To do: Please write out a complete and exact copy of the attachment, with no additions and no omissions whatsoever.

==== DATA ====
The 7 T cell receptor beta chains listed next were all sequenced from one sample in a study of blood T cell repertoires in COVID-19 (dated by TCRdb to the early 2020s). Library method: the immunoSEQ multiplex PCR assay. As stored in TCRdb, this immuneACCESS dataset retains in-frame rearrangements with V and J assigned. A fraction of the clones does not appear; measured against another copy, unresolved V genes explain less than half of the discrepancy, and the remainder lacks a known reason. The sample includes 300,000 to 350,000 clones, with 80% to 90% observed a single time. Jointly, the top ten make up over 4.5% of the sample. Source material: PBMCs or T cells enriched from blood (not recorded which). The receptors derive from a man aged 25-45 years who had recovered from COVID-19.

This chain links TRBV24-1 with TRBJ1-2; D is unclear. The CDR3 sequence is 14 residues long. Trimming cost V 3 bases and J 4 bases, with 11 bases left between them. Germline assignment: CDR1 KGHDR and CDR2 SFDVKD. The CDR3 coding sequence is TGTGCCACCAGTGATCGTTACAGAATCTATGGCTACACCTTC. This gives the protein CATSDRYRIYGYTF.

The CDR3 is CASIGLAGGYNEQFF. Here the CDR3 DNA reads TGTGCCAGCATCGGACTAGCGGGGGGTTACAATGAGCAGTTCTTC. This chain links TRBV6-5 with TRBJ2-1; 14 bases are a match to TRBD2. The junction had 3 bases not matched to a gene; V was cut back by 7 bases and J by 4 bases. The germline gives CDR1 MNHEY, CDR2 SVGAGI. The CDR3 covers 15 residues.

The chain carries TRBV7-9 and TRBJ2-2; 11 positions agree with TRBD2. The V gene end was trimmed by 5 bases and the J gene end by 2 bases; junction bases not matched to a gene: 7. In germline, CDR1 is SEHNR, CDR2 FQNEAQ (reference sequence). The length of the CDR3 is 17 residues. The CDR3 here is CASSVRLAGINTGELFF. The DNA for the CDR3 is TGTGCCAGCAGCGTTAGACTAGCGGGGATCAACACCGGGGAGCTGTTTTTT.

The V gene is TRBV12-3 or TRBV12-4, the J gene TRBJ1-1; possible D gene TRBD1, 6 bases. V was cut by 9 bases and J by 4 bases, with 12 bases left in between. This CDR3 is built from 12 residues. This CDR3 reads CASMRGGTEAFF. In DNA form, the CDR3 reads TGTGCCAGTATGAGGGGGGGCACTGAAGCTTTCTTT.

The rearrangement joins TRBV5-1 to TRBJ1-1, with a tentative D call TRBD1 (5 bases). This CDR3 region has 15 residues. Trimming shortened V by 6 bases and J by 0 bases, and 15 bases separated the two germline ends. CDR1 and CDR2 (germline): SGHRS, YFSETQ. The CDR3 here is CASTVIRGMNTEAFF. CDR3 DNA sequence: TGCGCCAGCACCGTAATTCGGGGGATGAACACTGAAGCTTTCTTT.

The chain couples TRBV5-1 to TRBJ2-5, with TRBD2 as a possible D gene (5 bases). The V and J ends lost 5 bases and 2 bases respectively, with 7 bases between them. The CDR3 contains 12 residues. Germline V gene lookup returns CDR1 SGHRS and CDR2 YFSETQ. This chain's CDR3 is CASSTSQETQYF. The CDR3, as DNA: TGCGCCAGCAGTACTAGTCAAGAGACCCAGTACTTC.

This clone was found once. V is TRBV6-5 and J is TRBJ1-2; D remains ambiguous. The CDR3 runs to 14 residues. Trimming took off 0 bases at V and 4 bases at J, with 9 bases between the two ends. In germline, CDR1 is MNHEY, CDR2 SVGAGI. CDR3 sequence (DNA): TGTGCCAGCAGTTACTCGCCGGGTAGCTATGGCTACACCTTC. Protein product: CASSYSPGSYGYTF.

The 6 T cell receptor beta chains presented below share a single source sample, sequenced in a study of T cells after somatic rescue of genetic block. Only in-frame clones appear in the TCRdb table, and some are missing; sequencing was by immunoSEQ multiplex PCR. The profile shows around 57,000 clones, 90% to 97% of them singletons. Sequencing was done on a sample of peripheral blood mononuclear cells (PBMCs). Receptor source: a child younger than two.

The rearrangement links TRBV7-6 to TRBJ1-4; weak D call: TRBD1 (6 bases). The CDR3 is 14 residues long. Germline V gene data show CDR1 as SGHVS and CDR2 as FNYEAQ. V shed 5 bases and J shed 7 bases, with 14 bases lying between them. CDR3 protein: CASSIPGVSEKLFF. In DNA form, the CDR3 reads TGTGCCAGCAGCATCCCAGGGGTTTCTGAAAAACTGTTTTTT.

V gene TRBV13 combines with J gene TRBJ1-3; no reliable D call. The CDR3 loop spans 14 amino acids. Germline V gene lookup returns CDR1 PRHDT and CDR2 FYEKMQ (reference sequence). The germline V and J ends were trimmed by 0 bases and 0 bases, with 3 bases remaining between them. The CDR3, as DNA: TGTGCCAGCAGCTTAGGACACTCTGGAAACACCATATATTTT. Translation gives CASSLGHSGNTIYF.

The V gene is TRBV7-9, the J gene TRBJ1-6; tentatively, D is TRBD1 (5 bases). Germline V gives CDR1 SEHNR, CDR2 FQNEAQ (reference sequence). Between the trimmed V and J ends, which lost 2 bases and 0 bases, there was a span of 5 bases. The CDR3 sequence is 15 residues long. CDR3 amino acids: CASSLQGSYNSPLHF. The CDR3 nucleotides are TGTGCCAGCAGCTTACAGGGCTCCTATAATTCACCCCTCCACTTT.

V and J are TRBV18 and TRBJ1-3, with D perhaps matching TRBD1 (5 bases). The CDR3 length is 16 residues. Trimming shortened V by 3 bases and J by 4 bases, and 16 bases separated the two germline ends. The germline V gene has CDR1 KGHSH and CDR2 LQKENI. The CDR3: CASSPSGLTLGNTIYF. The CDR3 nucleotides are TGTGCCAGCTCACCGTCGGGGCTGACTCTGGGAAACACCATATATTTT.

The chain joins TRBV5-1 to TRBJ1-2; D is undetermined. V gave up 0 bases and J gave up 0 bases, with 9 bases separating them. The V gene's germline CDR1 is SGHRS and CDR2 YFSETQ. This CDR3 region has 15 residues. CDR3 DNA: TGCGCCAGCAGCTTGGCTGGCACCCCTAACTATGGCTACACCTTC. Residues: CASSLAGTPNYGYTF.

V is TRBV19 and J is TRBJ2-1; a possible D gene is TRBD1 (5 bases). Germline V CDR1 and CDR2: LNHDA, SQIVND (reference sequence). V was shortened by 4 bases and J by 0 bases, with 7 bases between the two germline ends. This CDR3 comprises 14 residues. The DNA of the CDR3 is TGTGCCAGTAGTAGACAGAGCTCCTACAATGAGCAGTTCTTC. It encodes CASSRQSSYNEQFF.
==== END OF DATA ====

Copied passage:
The 7 T cell receptor beta chains listed next were all sequenced from one sample in a study of blood T cell repertoires in COVID-19 (dated by TCRdb to the early 2020s). Library method: the immunoSEQ multiplex PCR assay. As stored in TCRdb, this immuneACCESS dataset retains in-frame rearrangements with V and J assigned. A fraction of the clones does not appear; measured against another copy, unresolved V genes explain less than half of the discrepancy, and the remainder lacks a known reason. The sample includes 300,000 to 350,000 clones, with 80% to 90% observed a single time. Jointly, the top ten make up over 4.5% of the sample. Source material: PBMCs or T cells enriched from blood (not recorded which). The receptors derive from a man aged 25-45 years who had recovered from COVID-19.

This chain links TRBV24-1 with TRBJ1-2; D is unclear. The CDR3 sequence is 14 residues long. Trimming cost V 3 bases and J 4 bases, with 11 bases left between them. Germline assignment: CDR1 KGHDR and CDR2 SFDVKD. The CDR3 coding sequence is TGTGCCACCAGTGATCGTTACAGAATCTATGGCTACACCTTC. This gives the protein CATSDRYRIYGYTF.

The CDR3 is CASIGLAGGYNEQFF. Here the CDR3 DNA reads TGTGCCAGCATCGGACTAGCGGGGGGTTACAATGAGCAGTTCTTC. This chain links TRBV6-5 with TRBJ2-1; 14 bases are a match to TRBD2. The junction had 3 bases not matched to a gene; V was cut back by 7 bases and J by 4 bases. The germline gives CDR1 MNHEY, CDR2 SVGAGI. The CDR3 covers 15 residues.

The chain carries TRBV7-9 and TRBJ2-2; 11 positions agree with TRBD2. The V gene end was trimmed by 5 bases and the J gene end by 2 bases; junction bases not matched to a gene: 7. In germline, CDR1 is SEHNR, CDR2 FQNEAQ (reference sequence). The length of the CDR3 is 17 residues. The CDR3 here is CASSVRLAGINTGELFF. The DNA for the CDR3 is TGTGCCAGCAGCGTTAGACTAGCGGGGATCAACACCGGGGAGCTGTTTTTT.

The V gene is TRBV12-3 or TRBV12-4, the J gene TRBJ1-1; possible D gene TRBD1, 6 bases. V was cut by 9 bases and J by 4 bases, with 12 bases left in between. This CDR3 is built from 12 residues. This CDR3 reads CASMRGGTEAFF. In DNA form, the CDR3 reads TGTGCCAGTATGAGGGGGGGCACTGAAGCTTTCTTT.

The rearrangement joins TRBV5-1 to TRBJ1-1, with a tentative D call TRBD1 (5 bases). This CDR3 region has 15 residues. Trimming shortened V by 6 bases and J by 0 bases, and 15 bases separated the two germline ends. CDR1 and CDR2 (germline): SGHRS, YFSETQ. The CDR3 here is CASTVIRGMNTEAFF. CDR3 DNA sequence: TGCGCCAGCACCGTAATTCGGGGGATGAACACTGAAGCTTTCTTT.

The chain couples TRBV5-1 to TRBJ2-5, with TRBD2 as a possible D gene (5 bases). The V and J ends lost 5 bases and 2 bases respectively, with 7 bases between them. The CDR3 contains 12 residues. Germline V gene lookup returns CDR1 SGHRS and CDR2 YFSETQ. This chain's CDR3 is CASSTSQETQYF. The CDR3, as DNA: TGCGCCAGCAGTACTAGTCAAGAGACCCAGTACTTC.

This clone was found once. V is TRBV6-5 and J is TRBJ1-2; D remains ambiguous. The CDR3 runs to 14 residues. Trimming took off 0 bases at V and 4 bases at J, with 9 bases between the two ends. In germline, CDR1 is MNHEY, CDR2 SVGAGI. CDR3 sequence (DNA): TGTGCCAGCAGTTACTCGCCGGGTAGCTATGGCTACACCTTC. Protein product: CASSYSPGSYGYTF.

The 6 T cell receptor beta chains presented below share a single source sample, sequenced in a study of T cells after somatic rescue of genetic block. Only in-frame clones appear in the TCRdb table, and some are missing; sequencing was by immunoSEQ multiplex PCR. The profile shows around 57,000 clones, 90% to 97% of them singletons. Sequencing was done on a sample of peripheral blood mononuclear cells (PBMCs). Receptor source: a child younger than two.

The rearrangement links TRBV7-6 to TRBJ1-4; weak D call: TRBD1 (6 bases). The CDR3 is 14 residues long. Germline V gene data show CDR1 as SGHVS and CDR2 as FNYEAQ. V shed 5 bases and J shed 7 bases, with 14 bases lying between them. CDR3 protein: CASSIPGVSEKLFF. In DNA form, the CDR3 reads TGTGCCAGCAGCATCCCAGGGGTTTCTGAAAAACTGTTTTTT.

V gene TRBV13 combines with J gene TRBJ1-3; no reliable D call. The CDR3 loop spans 14 amino acids. Germline V gene lookup returns CDR1 PRHDT and CDR2 FYEKMQ (reference sequence). The germline V and J ends were trimmed by 0 bases and 0 bases, with 3 bases remaining between them. The CDR3, as DNA: TGTGCCAGCAGCTTAGGACACTCTGGAAACACCATATATTTT. Translation gives CASSLGHSGNTIYF.

The V gene is TRBV7-9, the J gene TRBJ1-6; tentatively, D is TRBD1 (5 bases). Germline V gives CDR1 SEHNR, CDR2 FQNEAQ (reference sequence). Between the trimmed V and J ends, which lost 2 bases and 0 bases, there was a span of 5 bases. The CDR3 sequence is 15 residues long. CDR3 amino acids: CASSLQGSYNSPLHF. The CDR3 nucleotides are TGTGCCAGCAGCTTACAGGGCTCCTATAATTCACCCCTCCACTTT.

V and J are TRBV18 and TRBJ1-3, with D perhaps matching TRBD1 (5 bases). The CDR3 length is 16 residues. Trimming shortened V by 3 bases and J by 4 bases, and 16 bases separated the two germline ends. The germline V gene has CDR1 KGHSH and CDR2 LQKENI. The CDR3: CASSPSGLTLGNTIYF. The CDR3 nucleotides are TGTGCCAGCTCACCGTCGGGGCTGACTCTGGGAAACACCATATATTTT.

The chain joins TRBV5-1 to TRBJ1-2; D is undetermined. V gave up 0 bases and J gave up 0 bases, with 9 bases separating them. The V gene's germline CDR1 is SGHRS and CDR2 YFSETQ. This CDR3 region has 15 residues. CDR3 DNA: TGCGCCAGCAGCTTGGCTGGCACCCCTAACTATGGCTACACCTTC. Residues: CASSLAGTPNYGYTF.

V is TRBV19 and J is TRBJ2-1; a possible D gene is TRBD1 (5 bases). Germline V CDR1 and CDR2: LNHDA, SQIVND (reference sequence). V was shortened by 4 bases and J by 0 bases, with 7 bases between the two germline ends. This CDR3 comprises 14 residues. The DNA of the CDR3 is TGTGCCAGTAGTAGACAGAGCTCCTACAATGAGCAGTTCTTC. It encodes CASSRQSSYNEQFF.